In April 2013 an astonishingly valiant display of kindness and selflessness was demonstrated by a 21-year-old college student-athlete named Cameron Lyle. It was only in 2011 when the student enrolled at the University of New Hampshire was invited to become a potential anonymous donor of bone marrow by the National Marrow Donor Program. The organization operates a nationwide program called “Be The Match Registry” that regularly passes through college campuses and enlists potential donors.
Cameron was one of them and he willingly had his cheeks swabbed. In the meantime the college athlete was a rising star in the shot put discipline and practiced tirelessly for more than 8 years before reaching the finals of his senior season. In the same time he was looking forward to competing and crushing the competition he received a phone call from the donor program. It turns out Cameron was the only possible match for an anonymous 29-year-old leukemia patient in a desperate need of a bone marrow transplantation.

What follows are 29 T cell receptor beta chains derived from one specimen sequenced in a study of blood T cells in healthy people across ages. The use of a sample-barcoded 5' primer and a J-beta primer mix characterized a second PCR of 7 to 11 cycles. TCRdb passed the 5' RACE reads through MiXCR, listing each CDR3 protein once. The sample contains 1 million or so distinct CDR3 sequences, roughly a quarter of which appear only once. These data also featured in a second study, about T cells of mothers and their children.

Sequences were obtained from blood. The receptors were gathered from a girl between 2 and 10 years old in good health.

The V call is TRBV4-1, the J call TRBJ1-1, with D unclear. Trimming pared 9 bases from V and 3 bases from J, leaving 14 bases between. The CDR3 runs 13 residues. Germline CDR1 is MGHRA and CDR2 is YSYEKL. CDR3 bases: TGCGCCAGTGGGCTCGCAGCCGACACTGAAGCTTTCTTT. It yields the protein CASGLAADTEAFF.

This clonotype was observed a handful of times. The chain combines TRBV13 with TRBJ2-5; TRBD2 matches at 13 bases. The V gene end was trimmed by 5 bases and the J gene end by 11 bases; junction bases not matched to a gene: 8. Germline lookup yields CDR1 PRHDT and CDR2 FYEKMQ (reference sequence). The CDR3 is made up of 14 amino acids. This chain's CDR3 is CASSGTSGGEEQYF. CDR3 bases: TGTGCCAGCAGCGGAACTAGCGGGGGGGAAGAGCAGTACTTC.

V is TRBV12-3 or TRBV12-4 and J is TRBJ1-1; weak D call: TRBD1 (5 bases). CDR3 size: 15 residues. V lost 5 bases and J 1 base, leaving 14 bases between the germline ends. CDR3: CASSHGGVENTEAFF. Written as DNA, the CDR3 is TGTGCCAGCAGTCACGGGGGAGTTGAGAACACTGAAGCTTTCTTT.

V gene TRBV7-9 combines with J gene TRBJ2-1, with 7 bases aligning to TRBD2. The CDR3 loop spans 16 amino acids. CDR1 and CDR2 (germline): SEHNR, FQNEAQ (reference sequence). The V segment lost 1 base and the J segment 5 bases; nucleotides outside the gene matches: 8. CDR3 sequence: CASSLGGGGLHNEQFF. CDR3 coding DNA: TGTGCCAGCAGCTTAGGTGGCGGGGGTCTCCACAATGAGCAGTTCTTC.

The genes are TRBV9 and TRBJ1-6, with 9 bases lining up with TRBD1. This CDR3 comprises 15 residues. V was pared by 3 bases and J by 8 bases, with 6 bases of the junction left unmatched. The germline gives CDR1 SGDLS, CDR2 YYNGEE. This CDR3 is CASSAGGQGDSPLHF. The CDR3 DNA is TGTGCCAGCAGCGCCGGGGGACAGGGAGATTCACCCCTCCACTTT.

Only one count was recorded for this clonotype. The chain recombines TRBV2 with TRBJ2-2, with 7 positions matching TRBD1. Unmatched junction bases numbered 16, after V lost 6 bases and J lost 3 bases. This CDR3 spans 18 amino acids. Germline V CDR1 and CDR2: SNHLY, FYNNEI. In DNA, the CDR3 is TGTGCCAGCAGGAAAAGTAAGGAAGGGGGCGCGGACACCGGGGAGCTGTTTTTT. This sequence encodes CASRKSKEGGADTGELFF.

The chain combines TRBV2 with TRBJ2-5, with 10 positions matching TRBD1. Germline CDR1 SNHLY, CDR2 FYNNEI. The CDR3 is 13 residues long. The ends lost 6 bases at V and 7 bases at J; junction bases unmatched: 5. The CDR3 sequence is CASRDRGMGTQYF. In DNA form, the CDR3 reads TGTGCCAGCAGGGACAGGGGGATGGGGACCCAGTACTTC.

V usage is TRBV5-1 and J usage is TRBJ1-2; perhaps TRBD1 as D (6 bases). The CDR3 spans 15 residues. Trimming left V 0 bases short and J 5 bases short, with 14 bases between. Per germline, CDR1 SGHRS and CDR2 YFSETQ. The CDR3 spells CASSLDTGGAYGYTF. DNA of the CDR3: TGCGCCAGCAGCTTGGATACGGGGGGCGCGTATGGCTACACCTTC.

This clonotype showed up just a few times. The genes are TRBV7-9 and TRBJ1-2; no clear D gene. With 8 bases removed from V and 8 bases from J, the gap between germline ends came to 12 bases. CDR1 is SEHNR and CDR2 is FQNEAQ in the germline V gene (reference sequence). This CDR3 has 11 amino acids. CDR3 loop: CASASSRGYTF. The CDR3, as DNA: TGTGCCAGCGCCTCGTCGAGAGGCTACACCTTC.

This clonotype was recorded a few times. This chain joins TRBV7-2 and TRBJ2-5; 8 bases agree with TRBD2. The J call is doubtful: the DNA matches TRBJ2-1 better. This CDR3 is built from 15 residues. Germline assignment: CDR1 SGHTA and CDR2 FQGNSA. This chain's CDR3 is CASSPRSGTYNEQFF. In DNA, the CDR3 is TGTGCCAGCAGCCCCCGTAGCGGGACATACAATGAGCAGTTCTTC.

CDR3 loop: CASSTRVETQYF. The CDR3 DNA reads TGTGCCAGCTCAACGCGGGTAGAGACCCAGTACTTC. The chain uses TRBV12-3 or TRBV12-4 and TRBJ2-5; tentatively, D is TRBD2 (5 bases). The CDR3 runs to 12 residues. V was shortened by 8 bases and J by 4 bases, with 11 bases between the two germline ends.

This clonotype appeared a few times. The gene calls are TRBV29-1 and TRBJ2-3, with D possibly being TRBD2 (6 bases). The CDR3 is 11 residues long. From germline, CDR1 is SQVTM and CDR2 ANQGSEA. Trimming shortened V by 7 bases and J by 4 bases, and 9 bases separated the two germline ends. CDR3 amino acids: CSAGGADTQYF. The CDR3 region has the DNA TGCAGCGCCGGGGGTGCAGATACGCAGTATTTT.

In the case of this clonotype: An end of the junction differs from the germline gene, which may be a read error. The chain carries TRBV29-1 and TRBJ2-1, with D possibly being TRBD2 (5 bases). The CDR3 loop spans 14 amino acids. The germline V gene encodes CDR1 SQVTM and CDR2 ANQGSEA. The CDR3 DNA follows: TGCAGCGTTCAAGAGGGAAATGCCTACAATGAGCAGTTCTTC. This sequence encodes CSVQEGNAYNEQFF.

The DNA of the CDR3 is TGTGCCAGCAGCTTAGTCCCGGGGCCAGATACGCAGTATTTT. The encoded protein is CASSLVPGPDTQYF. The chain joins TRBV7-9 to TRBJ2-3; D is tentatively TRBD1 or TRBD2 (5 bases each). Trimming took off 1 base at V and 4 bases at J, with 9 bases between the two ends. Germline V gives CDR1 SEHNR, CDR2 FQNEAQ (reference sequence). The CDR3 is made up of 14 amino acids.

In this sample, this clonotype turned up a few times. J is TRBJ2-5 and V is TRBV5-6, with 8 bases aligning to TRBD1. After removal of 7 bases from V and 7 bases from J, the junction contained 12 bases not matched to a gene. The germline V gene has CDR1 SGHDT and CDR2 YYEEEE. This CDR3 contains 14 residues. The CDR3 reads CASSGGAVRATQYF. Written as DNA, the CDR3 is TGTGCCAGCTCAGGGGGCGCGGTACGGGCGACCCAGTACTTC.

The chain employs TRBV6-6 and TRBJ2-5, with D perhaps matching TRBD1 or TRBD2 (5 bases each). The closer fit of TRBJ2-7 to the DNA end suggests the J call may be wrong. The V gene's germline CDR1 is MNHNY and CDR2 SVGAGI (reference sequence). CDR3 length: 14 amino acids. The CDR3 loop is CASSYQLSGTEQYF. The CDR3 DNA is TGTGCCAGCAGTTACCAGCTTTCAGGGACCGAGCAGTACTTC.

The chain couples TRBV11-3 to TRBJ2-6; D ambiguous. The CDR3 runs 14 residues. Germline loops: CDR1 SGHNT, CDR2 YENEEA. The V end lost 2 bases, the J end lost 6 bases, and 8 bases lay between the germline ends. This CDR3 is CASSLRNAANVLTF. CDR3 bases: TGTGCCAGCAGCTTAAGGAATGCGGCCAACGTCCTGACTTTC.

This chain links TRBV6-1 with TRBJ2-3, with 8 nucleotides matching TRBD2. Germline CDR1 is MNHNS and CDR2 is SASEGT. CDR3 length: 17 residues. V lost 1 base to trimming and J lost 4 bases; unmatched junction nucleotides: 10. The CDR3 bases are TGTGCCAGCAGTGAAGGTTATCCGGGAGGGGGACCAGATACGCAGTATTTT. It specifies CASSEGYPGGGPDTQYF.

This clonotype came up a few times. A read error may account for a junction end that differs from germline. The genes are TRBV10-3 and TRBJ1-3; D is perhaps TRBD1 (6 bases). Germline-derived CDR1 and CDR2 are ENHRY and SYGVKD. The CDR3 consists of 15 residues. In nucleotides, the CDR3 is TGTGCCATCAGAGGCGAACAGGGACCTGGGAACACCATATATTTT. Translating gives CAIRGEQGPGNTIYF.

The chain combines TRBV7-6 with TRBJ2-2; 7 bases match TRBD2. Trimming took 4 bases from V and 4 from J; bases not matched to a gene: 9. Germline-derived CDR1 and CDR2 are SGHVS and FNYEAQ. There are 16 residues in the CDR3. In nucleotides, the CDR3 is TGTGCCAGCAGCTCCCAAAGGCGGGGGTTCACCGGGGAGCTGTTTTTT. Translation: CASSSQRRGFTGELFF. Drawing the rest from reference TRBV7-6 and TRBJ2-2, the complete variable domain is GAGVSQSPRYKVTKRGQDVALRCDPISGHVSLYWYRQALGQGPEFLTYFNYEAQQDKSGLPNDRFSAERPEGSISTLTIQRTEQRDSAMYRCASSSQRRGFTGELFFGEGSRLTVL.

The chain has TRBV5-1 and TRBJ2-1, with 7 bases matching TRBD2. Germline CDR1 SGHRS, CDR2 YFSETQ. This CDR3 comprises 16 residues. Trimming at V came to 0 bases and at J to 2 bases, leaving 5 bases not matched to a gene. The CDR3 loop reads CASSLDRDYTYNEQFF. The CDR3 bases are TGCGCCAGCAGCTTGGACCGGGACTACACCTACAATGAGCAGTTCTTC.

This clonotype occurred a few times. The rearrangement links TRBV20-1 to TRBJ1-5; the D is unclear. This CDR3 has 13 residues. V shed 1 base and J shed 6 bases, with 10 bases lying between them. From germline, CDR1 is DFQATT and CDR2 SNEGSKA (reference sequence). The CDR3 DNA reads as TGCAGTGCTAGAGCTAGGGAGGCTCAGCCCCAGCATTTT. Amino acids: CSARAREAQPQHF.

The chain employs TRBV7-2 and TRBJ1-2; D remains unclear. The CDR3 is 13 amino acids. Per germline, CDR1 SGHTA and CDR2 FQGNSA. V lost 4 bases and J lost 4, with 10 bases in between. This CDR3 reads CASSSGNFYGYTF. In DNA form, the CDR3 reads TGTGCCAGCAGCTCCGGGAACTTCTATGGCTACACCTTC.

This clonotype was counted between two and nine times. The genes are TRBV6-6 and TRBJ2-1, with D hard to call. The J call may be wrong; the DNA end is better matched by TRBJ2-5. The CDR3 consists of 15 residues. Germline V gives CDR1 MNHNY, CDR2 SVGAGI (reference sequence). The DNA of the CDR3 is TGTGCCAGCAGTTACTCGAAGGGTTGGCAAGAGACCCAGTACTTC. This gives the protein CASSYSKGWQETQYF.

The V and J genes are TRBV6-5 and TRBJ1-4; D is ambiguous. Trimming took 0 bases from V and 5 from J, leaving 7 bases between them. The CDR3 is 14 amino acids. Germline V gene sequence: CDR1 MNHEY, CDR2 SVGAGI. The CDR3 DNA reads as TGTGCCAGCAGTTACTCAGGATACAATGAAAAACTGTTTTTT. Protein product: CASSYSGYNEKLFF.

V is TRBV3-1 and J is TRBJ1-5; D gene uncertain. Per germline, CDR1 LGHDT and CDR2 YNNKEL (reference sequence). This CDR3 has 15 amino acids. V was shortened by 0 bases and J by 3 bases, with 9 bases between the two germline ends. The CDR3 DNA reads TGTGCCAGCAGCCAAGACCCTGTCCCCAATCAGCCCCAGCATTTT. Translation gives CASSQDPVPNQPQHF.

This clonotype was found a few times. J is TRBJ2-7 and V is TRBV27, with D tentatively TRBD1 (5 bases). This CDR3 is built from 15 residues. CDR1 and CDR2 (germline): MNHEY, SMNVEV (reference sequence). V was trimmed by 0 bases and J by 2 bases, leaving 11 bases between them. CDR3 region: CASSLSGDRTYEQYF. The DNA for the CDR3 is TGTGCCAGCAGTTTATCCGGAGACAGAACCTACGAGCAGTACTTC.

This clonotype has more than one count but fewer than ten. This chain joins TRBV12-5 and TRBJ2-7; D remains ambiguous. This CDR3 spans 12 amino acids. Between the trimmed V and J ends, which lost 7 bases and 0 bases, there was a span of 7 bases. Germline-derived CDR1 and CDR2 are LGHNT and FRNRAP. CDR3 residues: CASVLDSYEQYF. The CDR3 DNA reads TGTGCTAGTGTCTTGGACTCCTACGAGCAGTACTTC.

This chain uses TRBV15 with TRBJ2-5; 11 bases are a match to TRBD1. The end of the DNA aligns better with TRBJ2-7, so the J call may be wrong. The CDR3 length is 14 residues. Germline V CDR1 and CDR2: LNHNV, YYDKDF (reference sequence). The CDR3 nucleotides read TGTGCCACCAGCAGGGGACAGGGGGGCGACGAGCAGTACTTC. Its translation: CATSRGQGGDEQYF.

The 21-year-old athlete had to make a profound decision whether to terminate his career and save a stranger’s life or not. He chose the first option without no hesitation whatsoever, making his coach, teammates and parents proud. The donor procedure occurred with no complications for Cameron and after he recuperates he’ll be able to compete again.